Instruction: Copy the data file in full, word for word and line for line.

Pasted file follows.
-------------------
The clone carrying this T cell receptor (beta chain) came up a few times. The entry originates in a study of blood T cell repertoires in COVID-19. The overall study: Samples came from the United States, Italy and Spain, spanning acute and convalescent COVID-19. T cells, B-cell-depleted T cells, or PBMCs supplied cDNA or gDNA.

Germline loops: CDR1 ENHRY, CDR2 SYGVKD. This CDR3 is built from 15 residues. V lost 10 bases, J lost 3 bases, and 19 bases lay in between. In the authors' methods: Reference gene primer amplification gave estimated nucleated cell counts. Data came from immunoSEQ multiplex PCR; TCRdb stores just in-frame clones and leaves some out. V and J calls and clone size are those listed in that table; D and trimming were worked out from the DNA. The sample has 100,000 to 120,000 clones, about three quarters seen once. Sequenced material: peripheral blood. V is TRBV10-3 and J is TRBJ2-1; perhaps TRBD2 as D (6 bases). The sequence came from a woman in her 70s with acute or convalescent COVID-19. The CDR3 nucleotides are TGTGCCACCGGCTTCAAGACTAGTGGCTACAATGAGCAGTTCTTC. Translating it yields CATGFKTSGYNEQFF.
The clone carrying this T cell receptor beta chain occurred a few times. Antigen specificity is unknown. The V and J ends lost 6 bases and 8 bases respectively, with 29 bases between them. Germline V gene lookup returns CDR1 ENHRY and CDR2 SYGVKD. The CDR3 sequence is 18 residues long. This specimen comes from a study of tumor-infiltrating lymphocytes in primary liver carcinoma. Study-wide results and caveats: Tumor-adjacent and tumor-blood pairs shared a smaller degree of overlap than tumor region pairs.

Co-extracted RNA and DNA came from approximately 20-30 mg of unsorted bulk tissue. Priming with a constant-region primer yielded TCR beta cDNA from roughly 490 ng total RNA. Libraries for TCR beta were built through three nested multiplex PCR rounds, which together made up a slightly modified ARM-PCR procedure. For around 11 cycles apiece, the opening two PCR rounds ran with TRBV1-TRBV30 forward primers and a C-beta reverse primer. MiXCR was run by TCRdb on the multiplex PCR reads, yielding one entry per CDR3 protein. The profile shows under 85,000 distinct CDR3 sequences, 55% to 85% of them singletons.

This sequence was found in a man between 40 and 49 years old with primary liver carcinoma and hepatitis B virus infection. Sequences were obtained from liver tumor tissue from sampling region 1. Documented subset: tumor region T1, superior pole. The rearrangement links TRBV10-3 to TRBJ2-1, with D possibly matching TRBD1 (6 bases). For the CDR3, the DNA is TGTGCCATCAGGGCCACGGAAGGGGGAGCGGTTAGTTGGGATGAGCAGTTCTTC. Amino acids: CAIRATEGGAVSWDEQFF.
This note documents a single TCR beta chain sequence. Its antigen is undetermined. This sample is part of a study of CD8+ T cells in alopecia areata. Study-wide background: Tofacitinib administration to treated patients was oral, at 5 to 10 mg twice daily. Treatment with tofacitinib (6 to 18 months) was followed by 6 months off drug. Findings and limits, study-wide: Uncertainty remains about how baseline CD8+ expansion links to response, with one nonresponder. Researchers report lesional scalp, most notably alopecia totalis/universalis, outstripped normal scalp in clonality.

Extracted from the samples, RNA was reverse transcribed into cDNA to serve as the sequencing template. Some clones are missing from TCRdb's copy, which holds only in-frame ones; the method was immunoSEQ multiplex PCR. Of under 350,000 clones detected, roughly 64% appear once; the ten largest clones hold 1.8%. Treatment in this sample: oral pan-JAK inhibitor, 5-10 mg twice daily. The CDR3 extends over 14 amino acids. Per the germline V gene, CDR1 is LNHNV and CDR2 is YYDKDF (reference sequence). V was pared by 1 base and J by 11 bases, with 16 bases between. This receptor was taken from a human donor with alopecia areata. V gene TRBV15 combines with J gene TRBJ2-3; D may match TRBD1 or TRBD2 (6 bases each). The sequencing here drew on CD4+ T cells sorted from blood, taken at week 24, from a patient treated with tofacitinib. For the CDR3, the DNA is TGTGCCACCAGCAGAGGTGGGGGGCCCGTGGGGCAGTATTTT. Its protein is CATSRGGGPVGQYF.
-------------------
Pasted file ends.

The clone carrying this T cell receptor (beta chain) came up a few times. The entry originates in a study of blood T cell repertoires in COVID-19. The overall study: Samples came from the United States, Italy and Spain, spanning acute and convalescent COVID-19. T cells, B-cell-depleted T cells, or PBMCs supplied cDNA or gDNA.

Germline loops: CDR1 ENHRY, CDR2 SYGVKD. This CDR3 is built from 15 residues. V lost 10 bases, J lost 3 bases, and 19 bases lay in between. In the authors' methods: Reference gene primer amplification gave estimated nucleated cell counts. Data came from immunoSEQ multiplex PCR; TCRdb stores just in-frame clones and leaves some out. V and J calls and clone size are those listed in that table; D and trimming were worked out from the DNA. The sample has 100,000 to 120,000 clones, about three quarters seen once. Sequenced material: peripheral blood. V is TRBV10-3 and J is TRBJ2-1; perhaps TRBD2 as D (6 bases). The sequence came from a woman in her 70s with acute or convalescent COVID-19. The CDR3 nucleotides are TGTGCCACCGGCTTCAAGACTAGTGGCTACAATGAGCAGTTCTTC. Translating it yields CATGFKTSGYNEQFF.
The clone carrying this T cell receptor beta chain occurred a few times. Antigen specificity is unknown. The V and J ends lost 6 bases and 8 bases respectively, with 29 bases between them. Germline V gene lookup returns CDR1 ENHRY and CDR2 SYGVKD. The CDR3 sequence is 18 residues long. This specimen comes from a study of tumor-infiltrating lymphocytes in primary liver carcinoma. Study-wide results and caveats: Tumor-adjacent and tumor-blood pairs shared a smaller degree of overlap than tumor region pairs.

Co-extracted RNA and DNA came from approximately 20-30 mg of unsorted bulk tissue. Priming with a constant-region primer yielded TCR beta cDNA from roughly 490 ng total RNA. Libraries for TCR beta were built through three nested multiplex PCR rounds, which together made up a slightly modified ARM-PCR procedure. For around 11 cycles apiece, the opening two PCR rounds ran with TRBV1-TRBV30 forward primers and a C-beta reverse primer. MiXCR was run by TCRdb on the multiplex PCR reads, yielding one entry per CDR3 protein. The profile shows under 85,000 distinct CDR3 sequences, 55% to 85% of them singletons.

This sequence was found in a man between 40 and 49 years old with primary liver carcinoma and hepatitis B virus infection. Sequences were obtained from liver tumor tissue from sampling region 1. Documented subset: tumor region T1, superior pole. The rearrangement links TRBV10-3 to TRBJ2-1, with D possibly matching TRBD1 (6 bases). For the CDR3, the DNA is TGTGCCATCAGGGCCACGGAAGGGGGAGCGGTTAGTTGGGATGAGCAGTTCTTC. Amino acids: CAIRATEGGAVSWDEQFF.
This note documents a single TCR beta chain sequence. Its antigen is undetermined. This sample is part of a study of CD8+ T cells in alopecia areata. Study-wide background: Tofacitinib administration to treated patients was oral, at 5 to 10 mg twice daily. Treatment with tofacitinib (6 to 18 months) was followed by 6 months off drug. Findings and limits, study-wide: Uncertainty remains about how baseline CD8+ expansion links to response, with one nonresponder. Researchers report lesional scalp, most notably alopecia totalis/universalis, outstripped normal scalp in clonality.

Extracted from the samples, RNA was reverse transcribed into cDNA to serve as the sequencing template. Some clones are missing from TCRdb's copy, which holds only in-frame ones; the method was immunoSEQ multiplex PCR. Of under 350,000 clones detected, roughly 64% appear once; the ten largest clones hold 1.8%. Treatment in this sample: oral pan-JAK inhibitor, 5-10 mg twice daily. The CDR3 extends over 14 amino acids. Per the germline V gene, CDR1 is LNHNV and CDR2 is YYDKDF (reference sequence). V was pared by 1 base and J by 11 bases, with 16 bases between. This receptor was taken from a human donor with alopecia areata. V gene TRBV15 combines with J gene TRBJ2-3; D may match TRBD1 or TRBD2 (6 bases each). The sequencing here drew on CD4+ T cells sorted from blood, taken at week 24, from a patient treated with tofacitinib. For the CDR3, the DNA is TGTGCCACCAGCAGAGGTGGGGGGCCCGTGGGGCAGTATTTT. Its protein is CATSRGGGPVGQYF.